When you order, the bartenders write your tab on the bar countertop with white chalk. And you aren’t allowed to tip. I’ve been chased down the bar over a “keep the change” comment before. There are no photos allowed, and you are reminded by signs all around the bar. I read online that this was because it was a Republican bar during the Spanish Civil War, and they were worried about Fascist spies. I have a hard time believing this story for two reasons. I doubt that people were walking around taking selfies in bars in the 1930s. I think a camera in a bar was a quite unusual affair then, not worthy of a rule. Although it was a journalist hangout where Hemingway allegedly came to gather news from the front lines. But when I asked the bartender about the no camera rule, he said simply, “No reason, other than it’s annoying for us bartenders.” Obviously they don’t have to worry about Fascist spies anymore, so currently, it’s the last defense against the selfie brigade.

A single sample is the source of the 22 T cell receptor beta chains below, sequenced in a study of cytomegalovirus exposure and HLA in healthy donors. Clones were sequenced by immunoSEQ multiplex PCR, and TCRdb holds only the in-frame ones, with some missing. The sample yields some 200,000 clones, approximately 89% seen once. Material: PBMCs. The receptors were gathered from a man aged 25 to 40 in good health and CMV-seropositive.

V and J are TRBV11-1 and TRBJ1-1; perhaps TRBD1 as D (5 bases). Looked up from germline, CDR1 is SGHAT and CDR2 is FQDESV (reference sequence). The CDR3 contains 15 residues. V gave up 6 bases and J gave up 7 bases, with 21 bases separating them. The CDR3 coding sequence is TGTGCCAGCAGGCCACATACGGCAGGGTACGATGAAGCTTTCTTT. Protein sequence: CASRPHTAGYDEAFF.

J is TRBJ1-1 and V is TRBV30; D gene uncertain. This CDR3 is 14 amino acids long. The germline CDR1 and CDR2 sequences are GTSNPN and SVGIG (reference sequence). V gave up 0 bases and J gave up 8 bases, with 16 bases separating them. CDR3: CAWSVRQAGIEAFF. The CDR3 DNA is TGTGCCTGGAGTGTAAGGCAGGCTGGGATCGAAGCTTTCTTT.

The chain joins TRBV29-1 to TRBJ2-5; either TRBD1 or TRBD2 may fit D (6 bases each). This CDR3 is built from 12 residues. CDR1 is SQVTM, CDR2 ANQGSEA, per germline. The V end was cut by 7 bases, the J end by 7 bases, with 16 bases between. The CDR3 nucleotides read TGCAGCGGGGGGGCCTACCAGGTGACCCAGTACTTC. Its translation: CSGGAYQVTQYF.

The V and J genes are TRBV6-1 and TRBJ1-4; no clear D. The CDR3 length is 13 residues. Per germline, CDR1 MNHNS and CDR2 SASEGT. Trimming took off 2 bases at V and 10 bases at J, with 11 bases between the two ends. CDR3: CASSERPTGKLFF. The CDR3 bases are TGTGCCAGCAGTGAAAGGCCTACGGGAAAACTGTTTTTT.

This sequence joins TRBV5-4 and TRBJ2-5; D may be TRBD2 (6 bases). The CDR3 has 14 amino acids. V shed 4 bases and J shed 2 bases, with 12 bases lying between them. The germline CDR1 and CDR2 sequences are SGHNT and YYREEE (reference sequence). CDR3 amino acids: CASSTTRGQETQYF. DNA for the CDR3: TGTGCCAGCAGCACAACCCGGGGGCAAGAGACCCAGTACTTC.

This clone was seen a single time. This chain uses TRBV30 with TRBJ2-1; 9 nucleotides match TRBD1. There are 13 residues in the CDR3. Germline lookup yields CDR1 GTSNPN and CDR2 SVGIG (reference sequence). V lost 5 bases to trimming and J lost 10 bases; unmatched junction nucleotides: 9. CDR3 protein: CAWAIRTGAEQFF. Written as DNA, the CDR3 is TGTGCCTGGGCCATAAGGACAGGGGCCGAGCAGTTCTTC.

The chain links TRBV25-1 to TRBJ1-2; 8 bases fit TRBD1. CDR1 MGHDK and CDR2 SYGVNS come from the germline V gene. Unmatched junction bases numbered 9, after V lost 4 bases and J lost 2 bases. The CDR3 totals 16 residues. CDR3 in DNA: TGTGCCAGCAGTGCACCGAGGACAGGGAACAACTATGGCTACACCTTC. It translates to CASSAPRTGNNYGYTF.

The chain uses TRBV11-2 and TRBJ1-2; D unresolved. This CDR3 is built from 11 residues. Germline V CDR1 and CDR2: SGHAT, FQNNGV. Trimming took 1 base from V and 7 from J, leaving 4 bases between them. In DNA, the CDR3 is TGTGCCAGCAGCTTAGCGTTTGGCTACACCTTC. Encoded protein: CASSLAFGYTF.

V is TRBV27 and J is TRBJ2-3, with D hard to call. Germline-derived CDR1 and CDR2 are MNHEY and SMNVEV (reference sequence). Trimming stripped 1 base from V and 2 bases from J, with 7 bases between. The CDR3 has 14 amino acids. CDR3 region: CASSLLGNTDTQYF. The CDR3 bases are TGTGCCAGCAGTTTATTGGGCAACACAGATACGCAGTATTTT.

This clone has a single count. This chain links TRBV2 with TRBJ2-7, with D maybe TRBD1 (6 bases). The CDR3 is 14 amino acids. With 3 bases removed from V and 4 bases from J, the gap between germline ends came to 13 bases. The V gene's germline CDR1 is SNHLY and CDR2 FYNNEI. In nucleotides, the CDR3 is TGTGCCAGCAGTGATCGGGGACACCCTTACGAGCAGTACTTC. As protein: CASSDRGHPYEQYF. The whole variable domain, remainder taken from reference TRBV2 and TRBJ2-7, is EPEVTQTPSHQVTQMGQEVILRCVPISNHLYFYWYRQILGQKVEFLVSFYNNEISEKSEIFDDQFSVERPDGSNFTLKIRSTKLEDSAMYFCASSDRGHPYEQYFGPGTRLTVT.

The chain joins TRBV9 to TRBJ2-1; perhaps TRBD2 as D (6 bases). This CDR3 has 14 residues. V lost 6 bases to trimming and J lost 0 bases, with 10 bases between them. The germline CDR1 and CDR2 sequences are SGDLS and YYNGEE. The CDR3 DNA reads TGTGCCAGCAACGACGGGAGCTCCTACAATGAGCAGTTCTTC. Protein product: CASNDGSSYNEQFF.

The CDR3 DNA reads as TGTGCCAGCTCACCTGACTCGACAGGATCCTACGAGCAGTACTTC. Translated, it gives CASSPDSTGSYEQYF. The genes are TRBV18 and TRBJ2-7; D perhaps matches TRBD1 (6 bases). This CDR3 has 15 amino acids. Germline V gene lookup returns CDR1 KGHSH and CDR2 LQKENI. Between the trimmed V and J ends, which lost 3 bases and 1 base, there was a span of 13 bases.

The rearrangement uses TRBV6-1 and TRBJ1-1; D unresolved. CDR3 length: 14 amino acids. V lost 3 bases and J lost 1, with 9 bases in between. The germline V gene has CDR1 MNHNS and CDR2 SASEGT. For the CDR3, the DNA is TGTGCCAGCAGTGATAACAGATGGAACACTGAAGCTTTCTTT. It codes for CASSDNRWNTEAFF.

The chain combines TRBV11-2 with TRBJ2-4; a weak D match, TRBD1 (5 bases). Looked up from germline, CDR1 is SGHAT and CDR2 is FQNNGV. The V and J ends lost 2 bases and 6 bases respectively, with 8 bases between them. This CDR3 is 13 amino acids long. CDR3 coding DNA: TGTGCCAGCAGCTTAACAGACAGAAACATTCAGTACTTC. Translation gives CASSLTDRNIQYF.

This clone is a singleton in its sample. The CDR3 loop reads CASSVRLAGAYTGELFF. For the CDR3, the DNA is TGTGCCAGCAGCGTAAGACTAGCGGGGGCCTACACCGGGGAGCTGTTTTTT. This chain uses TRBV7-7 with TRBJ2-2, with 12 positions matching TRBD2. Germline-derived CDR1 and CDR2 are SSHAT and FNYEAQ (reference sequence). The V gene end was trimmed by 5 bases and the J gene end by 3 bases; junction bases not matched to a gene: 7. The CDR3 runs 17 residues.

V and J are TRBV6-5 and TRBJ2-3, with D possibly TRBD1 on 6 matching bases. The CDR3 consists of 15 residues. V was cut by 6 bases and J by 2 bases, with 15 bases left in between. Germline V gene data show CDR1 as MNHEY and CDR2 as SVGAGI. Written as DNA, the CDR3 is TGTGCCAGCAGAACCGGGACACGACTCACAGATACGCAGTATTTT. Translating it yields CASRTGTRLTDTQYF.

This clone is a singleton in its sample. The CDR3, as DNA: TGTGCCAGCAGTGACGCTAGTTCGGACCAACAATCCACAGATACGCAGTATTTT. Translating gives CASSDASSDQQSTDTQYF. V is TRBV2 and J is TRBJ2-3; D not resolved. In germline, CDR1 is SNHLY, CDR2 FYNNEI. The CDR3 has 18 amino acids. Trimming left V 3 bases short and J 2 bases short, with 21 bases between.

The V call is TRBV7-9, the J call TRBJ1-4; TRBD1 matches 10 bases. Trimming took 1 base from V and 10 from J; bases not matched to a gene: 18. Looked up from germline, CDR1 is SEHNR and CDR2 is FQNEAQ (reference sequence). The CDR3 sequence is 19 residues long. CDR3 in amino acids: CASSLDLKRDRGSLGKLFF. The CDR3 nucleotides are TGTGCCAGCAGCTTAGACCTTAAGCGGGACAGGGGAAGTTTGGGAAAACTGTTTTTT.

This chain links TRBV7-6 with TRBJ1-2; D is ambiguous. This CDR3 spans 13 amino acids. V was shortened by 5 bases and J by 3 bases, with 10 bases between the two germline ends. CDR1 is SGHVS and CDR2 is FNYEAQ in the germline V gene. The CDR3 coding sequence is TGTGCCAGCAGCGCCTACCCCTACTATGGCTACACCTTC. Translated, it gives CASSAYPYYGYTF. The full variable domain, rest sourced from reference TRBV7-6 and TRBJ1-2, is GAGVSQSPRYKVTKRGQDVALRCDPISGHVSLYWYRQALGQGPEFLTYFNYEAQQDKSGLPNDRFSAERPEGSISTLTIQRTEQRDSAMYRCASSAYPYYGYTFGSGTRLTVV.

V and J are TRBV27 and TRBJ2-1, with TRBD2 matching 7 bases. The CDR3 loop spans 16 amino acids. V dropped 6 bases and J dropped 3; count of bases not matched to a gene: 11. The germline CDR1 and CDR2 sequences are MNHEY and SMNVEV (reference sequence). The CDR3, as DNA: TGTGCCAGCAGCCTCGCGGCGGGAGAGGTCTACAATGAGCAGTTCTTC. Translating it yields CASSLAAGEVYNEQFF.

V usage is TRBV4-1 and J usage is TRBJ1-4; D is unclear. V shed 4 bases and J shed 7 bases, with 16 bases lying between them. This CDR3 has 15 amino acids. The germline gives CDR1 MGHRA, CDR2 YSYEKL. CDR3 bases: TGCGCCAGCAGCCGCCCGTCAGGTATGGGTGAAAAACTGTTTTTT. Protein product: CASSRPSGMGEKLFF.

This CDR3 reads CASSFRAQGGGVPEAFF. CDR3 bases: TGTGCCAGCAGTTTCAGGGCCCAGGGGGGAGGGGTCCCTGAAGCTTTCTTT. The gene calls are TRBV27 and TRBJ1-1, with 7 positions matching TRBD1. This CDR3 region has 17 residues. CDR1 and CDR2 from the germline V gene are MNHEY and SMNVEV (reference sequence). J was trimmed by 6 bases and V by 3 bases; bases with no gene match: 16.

Also, I asked him about Hemingway and he shook his head, as if he was disappointed in me. “He did come here,” he said. “But it wasn’t one of his favorites. He was just a drunk. He went to every bar in Madrid, and this was one of them. It’s a myth.”

“On cold nights you can drink sherry brandy and go to bed.” – Death in the Afternoon

The Westin Palace Hotel

This was Hemingway’s favorite hotel in Madrid because it was right across from the Prado museum. It’s elegant and ornate façade is only overshadowed by the interior. The hotel bar is where Jake and Brett enjoy a martini in the final scene of The Sun Also Rises before going to Botín. I went to the bar and ordered a martini and asked the bartender about Hemingway. He told me that when Hemingway stayed there, the bar was actually on the other side of the hotel so it wasn’t the exact same bar, but the same hotel. Good enough for me.

“We sat on high stools at the bar while the barman shook the Martinis in a large nickelled shaker.” – The Sun Also Rises